The plane landed in the fog that is so peculiar to Lima.
Carmen who was sat next to me on the plane explained that for up to nine months of the year Lima huddles under this grey blanket which is know as the garua fog.
Forming over the region it swirls around casting a surprisingly white glare over everything, cooling things down, but strangely, it is not damp. Lima is the second driest capital city after Cairo. I suppose a more accurate description would be to compare it to a thin veil of VERY low white cloud, without the grey damp water vapour that we would usually associate with fog.
By lunchtime, the fog had lifted, the sun had come out and the Peruvians swarmed into the parks and open spaces, sitting out until long after dark. The following morning, there was no fog and as the dawn broke on my second day in Lima with rays of golden sunshine streaming in around my curtains I decided to hit the beach.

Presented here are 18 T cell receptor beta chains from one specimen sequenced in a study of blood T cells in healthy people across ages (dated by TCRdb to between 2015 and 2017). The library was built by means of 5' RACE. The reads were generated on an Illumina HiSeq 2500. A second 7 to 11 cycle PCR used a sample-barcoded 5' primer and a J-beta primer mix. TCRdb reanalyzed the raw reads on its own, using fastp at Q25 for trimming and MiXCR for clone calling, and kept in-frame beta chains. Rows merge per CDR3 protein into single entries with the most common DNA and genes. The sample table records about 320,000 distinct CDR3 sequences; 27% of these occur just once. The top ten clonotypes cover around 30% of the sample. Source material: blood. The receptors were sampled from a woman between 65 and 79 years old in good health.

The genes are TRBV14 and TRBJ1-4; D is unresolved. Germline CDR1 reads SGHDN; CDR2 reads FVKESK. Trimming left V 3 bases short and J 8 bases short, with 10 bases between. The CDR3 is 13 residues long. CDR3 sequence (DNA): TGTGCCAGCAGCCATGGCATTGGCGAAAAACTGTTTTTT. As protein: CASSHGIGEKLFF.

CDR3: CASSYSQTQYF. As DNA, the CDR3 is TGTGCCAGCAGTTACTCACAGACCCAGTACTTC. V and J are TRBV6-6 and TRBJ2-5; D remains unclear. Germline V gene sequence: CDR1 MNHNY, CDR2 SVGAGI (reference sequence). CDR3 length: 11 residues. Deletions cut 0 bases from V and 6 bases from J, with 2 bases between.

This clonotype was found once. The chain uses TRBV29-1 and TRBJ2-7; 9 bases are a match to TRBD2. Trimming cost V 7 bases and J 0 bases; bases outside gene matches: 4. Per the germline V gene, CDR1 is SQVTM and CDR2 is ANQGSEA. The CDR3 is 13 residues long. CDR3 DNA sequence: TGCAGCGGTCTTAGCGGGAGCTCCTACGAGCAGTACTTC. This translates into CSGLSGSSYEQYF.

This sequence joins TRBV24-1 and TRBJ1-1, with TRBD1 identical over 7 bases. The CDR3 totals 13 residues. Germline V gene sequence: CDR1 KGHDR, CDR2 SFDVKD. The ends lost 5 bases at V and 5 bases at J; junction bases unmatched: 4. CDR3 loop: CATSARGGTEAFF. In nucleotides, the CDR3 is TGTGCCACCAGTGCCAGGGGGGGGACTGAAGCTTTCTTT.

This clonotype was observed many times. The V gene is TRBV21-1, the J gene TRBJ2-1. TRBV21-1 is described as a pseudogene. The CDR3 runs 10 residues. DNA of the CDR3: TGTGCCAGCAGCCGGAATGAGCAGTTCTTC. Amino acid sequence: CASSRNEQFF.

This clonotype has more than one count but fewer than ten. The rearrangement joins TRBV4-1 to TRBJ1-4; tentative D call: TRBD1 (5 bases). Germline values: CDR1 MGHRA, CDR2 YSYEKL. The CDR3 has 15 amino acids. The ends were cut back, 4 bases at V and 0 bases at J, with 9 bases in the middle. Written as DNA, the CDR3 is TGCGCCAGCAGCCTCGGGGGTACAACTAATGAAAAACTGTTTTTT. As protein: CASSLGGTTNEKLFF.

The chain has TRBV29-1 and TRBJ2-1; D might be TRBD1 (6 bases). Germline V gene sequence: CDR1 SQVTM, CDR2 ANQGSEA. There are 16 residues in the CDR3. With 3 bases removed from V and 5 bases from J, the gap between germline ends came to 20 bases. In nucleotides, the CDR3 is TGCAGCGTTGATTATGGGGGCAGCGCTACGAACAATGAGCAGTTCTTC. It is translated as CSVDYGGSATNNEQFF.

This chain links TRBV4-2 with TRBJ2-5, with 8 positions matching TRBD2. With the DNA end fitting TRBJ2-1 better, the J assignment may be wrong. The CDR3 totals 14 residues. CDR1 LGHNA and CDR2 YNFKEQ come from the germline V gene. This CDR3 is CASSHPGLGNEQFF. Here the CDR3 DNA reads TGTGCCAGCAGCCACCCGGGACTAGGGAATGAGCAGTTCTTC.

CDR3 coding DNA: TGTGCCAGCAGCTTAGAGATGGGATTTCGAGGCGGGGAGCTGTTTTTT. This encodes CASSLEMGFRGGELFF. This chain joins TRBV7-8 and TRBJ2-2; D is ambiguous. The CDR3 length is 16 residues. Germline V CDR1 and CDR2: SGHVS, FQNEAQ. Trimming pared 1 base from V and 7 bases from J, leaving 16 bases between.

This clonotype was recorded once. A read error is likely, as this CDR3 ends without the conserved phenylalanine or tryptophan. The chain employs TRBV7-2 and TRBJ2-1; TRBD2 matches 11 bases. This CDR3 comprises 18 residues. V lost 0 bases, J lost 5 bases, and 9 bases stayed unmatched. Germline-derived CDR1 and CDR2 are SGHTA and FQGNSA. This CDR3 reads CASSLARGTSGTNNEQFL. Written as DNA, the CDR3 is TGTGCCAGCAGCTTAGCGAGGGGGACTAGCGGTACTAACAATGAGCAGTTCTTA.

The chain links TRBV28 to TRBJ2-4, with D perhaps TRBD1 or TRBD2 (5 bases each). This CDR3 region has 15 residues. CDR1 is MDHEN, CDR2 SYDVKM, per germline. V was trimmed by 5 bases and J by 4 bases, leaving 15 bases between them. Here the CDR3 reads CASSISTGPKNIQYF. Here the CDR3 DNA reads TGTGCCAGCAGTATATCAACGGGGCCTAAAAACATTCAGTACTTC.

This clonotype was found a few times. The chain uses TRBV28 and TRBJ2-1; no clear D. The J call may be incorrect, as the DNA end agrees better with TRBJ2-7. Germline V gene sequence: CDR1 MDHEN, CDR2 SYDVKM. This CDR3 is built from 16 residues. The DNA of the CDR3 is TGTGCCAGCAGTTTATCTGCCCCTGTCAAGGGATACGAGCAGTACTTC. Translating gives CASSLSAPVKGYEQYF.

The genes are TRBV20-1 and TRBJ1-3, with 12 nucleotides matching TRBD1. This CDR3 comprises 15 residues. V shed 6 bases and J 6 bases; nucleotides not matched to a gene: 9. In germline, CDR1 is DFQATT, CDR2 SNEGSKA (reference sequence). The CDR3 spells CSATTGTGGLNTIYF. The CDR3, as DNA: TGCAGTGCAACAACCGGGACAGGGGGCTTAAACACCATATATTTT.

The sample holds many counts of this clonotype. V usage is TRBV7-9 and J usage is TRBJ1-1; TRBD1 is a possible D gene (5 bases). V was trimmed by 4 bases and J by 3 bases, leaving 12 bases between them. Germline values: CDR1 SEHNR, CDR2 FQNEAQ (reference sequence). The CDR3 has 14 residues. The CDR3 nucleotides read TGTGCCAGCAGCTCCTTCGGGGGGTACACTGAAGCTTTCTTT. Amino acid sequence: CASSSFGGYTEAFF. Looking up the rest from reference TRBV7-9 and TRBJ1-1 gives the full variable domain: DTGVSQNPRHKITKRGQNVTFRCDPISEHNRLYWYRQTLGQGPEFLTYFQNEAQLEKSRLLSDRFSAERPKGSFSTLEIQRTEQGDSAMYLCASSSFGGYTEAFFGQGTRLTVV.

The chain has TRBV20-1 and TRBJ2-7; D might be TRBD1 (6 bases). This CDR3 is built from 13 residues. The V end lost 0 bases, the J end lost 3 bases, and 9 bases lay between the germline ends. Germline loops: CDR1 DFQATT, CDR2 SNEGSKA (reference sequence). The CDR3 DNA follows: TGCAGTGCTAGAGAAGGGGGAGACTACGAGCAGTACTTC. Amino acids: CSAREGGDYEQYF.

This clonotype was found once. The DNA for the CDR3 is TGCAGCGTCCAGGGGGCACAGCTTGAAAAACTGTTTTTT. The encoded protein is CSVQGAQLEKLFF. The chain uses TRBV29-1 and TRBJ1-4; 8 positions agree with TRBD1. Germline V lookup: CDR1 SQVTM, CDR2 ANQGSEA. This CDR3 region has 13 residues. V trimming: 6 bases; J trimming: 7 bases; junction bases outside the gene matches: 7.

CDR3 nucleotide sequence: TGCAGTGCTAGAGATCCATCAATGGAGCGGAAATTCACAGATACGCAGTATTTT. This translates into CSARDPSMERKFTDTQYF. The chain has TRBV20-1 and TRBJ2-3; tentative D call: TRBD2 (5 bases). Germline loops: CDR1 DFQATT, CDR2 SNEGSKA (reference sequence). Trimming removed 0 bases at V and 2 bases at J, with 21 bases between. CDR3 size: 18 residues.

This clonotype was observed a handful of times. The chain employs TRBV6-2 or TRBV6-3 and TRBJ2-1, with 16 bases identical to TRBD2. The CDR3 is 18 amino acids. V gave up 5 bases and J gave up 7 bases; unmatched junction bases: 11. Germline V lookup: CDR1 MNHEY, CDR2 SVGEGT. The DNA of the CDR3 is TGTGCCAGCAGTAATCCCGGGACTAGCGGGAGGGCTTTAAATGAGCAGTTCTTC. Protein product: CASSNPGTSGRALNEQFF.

I had had a very good night’s sleep, considering that I had been sleeping in a mixed dorm in the hostel and after a lazy breakfast I walked through Kennedy Park and down to the cliffs. The parks with their flowers and trees are immaculately manicured and the tennis club spills down the cliff walk. Whilst I was admiring the view a lady asked whether I would take her photograph which of course I did. Striking up a conversation she invited me to call on her for supper whilst in Lima. Later on, whilst trying to find my way down the cliffs to the beach I chanced upon her again and she repeated her earlier invitation, inviting me to dine with her that evening. I continued my walk and sat on the pebbly beach for a while, with its backdrop of surf shacks and camper vans, pinching myself and grinning as I finally realised that I was in Latin America. After nearly two years of planning, I had finally made it.
I went down to the cliffs to watch the sunset that evening and was totally overwhelmed by it all. Not only was I in Latin America I was south of the equator and watching the sun set over the Pacific Ocean